But the coalition of groups in the open letter said introducing the tax would “delay the state’s transition to clean transport”.
“While the Government has shown some willingness to support EVs and reduce the cost of living pressures on South Australians by delaying their tax to 2027 and introducing small, temporary purchase incentives, it’s clear that much more needs to be done,” the letter reads.
“The Marshall Government should now commit to properly supporting the EV sector by also permanently abolishing stamp duty, to bring down the cost of electric vehicles.”
Opposition environment spokesperson Susan Close seized on the open letter and reiterated Labor’s opposition to the new EV legislation.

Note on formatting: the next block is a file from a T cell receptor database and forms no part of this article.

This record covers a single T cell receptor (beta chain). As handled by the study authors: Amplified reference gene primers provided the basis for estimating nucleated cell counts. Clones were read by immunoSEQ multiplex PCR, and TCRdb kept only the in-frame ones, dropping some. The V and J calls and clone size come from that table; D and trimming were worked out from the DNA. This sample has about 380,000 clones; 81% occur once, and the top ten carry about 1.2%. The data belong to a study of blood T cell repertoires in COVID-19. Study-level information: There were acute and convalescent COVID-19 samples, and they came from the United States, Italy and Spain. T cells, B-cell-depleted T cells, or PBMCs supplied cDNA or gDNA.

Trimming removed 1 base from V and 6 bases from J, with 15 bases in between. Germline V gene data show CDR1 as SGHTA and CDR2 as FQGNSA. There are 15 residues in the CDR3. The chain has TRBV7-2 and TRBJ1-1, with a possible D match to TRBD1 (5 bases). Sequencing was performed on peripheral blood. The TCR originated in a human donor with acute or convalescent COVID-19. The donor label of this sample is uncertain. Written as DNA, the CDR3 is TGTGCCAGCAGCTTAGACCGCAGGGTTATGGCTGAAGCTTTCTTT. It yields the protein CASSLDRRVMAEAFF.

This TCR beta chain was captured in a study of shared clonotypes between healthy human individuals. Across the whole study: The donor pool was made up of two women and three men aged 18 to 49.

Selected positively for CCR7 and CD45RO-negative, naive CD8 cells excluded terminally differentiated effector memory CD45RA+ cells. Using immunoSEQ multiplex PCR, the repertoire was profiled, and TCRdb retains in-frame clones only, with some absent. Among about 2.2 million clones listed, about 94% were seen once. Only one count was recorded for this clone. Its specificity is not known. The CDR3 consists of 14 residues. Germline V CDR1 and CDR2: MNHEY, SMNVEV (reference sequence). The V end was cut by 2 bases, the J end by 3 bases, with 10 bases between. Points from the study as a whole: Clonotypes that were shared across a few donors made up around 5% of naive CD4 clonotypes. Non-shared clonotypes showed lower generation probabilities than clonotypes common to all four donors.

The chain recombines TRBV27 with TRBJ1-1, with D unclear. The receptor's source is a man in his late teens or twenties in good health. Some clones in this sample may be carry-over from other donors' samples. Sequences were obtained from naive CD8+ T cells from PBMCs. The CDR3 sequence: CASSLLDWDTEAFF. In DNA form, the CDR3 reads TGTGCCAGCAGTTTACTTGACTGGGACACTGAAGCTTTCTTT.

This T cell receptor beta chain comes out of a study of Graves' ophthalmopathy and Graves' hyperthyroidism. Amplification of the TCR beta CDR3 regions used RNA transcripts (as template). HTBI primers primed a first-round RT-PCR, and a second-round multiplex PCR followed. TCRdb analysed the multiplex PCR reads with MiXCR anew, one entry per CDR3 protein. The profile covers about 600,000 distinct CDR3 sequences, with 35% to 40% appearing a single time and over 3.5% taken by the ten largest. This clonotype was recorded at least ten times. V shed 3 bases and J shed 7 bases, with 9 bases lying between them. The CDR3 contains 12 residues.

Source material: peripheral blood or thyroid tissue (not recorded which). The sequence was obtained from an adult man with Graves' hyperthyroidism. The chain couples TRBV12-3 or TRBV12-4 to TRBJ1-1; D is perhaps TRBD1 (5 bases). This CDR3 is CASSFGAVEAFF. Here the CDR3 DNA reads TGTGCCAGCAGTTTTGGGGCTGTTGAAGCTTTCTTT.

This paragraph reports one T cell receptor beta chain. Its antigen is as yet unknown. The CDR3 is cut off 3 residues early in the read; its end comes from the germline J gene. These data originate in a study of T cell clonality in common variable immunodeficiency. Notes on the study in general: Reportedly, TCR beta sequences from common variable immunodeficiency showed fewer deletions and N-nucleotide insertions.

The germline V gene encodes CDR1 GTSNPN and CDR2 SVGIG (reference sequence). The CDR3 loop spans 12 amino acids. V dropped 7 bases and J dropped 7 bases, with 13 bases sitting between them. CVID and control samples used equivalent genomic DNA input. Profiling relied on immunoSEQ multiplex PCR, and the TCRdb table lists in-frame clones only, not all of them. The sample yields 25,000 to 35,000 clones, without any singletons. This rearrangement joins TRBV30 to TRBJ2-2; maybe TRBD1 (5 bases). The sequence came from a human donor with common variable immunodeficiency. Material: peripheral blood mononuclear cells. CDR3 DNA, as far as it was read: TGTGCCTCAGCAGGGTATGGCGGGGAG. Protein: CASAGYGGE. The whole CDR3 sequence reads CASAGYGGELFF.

“It is clear, through this open letter, it’s more than environmental groups that believe this tax will disincentivise South Australians from getting EVs,” she said this morning.
“Car manufacturers and groups see there is a future in this industry, and they want the Marshall Liberal Government to back them in – not enforce more taxes.”
Vic to have ‘vaccinated economy’: Andrews
Premier Daniel Andrews says a separate economy for the vaccinated is on the way as locked-down Victoria eyes a slight easing of restrictions.
As the state reached 60 per cent first dose coverage on Sunday, the premier emphasised the jab would not only afford Victorians greater protection against COVID-19 but also extra freedoms.
“There’s going to be a vaccinated economy, and you get to participate in that if you are vaccinated,” Andrews told reporters.
The premier last week flagged a vaccine passport pilot program would soon be trialled in venues such as pubs and restaurants in regional Victoria, which could be partly released from lockdown as early as this week.